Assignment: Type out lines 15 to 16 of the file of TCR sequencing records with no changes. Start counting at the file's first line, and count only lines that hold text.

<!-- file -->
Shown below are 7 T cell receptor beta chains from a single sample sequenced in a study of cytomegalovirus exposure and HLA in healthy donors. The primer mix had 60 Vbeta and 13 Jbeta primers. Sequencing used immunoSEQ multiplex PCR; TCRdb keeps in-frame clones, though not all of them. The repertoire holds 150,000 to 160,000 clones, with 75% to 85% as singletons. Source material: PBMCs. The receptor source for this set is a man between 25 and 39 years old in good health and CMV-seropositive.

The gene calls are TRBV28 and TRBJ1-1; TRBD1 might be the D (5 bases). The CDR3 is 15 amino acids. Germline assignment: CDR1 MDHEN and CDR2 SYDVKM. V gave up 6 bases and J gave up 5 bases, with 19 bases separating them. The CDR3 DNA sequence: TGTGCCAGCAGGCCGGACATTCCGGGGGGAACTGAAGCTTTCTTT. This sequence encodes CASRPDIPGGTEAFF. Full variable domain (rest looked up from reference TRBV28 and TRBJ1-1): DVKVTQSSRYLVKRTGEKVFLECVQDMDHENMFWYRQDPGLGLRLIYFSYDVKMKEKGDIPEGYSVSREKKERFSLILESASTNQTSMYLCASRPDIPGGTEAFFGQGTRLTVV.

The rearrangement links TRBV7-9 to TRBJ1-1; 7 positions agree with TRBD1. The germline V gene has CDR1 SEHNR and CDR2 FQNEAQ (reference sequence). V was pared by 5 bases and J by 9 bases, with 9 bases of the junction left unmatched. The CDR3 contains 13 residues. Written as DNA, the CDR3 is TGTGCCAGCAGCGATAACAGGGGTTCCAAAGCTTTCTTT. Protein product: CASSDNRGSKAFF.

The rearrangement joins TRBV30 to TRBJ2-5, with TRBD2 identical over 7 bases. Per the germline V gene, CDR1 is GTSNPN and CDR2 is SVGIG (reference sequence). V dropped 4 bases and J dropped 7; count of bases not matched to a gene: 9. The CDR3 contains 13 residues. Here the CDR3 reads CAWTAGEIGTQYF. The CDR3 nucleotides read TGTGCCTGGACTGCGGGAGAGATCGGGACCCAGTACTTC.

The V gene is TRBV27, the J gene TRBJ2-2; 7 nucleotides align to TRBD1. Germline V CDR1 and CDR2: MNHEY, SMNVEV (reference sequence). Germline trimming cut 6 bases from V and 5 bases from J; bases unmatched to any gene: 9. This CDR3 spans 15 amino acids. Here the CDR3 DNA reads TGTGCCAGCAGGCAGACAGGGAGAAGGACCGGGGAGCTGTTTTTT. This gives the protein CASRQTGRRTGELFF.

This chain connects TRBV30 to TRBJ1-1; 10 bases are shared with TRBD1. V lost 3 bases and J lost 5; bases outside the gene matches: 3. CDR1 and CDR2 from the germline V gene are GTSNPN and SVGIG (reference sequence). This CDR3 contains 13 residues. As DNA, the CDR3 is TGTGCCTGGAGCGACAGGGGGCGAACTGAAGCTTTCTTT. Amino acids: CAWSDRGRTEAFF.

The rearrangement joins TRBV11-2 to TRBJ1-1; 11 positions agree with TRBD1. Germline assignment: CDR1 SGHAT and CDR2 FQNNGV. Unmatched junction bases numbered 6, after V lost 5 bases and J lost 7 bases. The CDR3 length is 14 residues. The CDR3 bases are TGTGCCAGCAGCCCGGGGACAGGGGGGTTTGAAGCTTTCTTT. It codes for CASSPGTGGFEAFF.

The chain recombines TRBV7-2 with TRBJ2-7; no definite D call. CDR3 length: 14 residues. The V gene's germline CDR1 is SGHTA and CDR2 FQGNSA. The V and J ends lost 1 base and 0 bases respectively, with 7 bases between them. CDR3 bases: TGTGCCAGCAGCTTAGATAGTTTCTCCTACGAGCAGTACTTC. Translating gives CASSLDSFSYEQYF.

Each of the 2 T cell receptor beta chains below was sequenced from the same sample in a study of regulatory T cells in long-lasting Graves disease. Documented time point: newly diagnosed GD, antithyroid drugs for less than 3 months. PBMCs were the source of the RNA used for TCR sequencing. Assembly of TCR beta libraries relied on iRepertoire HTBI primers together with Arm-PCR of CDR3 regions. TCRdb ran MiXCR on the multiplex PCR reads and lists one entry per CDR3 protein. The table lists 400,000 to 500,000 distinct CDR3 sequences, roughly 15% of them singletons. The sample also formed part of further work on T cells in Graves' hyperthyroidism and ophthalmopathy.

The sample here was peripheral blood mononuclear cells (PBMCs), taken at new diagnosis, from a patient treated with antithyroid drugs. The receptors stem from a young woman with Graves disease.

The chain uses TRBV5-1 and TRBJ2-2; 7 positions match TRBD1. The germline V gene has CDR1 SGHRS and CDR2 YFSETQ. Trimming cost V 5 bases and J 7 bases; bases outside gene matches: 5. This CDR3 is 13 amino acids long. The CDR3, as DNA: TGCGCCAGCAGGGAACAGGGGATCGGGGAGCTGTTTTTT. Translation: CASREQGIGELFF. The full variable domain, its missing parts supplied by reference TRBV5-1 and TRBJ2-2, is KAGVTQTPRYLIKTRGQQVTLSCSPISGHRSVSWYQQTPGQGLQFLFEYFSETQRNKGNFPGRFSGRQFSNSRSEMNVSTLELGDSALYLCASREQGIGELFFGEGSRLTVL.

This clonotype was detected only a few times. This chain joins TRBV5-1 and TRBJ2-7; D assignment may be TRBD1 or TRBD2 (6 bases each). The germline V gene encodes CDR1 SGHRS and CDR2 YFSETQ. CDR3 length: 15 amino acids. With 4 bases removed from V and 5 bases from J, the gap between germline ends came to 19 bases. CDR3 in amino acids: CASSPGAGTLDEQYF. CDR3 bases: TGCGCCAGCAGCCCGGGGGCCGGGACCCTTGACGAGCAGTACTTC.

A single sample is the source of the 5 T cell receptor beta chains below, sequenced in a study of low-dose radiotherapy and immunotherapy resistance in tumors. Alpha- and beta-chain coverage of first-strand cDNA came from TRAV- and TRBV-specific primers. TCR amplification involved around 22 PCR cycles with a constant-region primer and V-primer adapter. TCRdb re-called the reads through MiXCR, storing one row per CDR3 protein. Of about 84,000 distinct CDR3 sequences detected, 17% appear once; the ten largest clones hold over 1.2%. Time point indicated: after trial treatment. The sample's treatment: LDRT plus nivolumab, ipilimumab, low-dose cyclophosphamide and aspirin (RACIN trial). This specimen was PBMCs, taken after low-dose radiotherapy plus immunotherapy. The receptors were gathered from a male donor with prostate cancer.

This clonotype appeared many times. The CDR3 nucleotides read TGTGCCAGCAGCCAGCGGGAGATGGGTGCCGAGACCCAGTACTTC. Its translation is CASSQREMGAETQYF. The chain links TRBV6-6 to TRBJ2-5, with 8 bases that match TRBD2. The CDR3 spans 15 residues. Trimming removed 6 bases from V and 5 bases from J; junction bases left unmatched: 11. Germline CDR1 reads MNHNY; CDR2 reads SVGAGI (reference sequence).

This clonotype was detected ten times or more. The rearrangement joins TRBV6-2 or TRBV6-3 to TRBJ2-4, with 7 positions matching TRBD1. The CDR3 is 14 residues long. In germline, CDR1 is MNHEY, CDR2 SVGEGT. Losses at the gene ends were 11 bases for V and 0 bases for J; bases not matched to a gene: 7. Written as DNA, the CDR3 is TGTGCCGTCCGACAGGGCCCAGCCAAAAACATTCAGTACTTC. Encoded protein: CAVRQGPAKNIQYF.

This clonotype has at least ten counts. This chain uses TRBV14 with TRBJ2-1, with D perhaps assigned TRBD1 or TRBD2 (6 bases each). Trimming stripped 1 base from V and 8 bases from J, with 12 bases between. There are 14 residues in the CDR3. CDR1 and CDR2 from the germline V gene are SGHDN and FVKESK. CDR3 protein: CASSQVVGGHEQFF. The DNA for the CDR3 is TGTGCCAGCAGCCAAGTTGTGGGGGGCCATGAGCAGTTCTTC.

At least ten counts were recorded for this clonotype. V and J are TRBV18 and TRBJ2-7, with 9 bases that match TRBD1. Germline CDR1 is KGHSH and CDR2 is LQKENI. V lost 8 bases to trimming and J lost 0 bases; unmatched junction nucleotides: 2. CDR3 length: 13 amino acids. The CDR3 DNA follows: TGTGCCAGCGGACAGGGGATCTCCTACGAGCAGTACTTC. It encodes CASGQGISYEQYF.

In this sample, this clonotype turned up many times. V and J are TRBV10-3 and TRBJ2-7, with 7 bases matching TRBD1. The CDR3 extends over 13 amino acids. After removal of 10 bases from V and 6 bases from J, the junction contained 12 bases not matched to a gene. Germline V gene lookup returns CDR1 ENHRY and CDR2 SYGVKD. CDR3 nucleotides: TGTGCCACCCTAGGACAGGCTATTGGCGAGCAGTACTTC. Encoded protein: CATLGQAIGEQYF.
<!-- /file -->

This clonotype was detected ten times or more. The rearrangement joins TRBV6-2 or TRBV6-3 to TRBJ2-4, with 7 positions matching TRBD1. The CDR3 is 14 residues long. In germline, CDR1 is MNHEY, CDR2 SVGEGT. Losses at the gene ends were 11 bases for V and 0 bases for J; bases not matched to a gene: 7. Written as DNA, the CDR3 is TGTGCCGTCCGACAGGGCCCAGCCAAAAACATTCAGTACTTC. Encoded protein: CAVRQGPAKNIQYF.

This clonotype has at least ten counts. This chain uses TRBV14 with TRBJ2-1, with D perhaps assigned TRBD1 or TRBD2 (6 bases each). Trimming stripped 1 base from V and 8 bases from J, with 12 bases between. There are 14 residues in the CDR3. CDR1 and CDR2 from the germline V gene are SGHDN and FVKESK. CDR3 protein: CASSQVVGGHEQFF. The DNA for the CDR3 is TGTGCCAGCAGCCAAGTTGTGGGGGGCCATGAGCAGTTCTTC.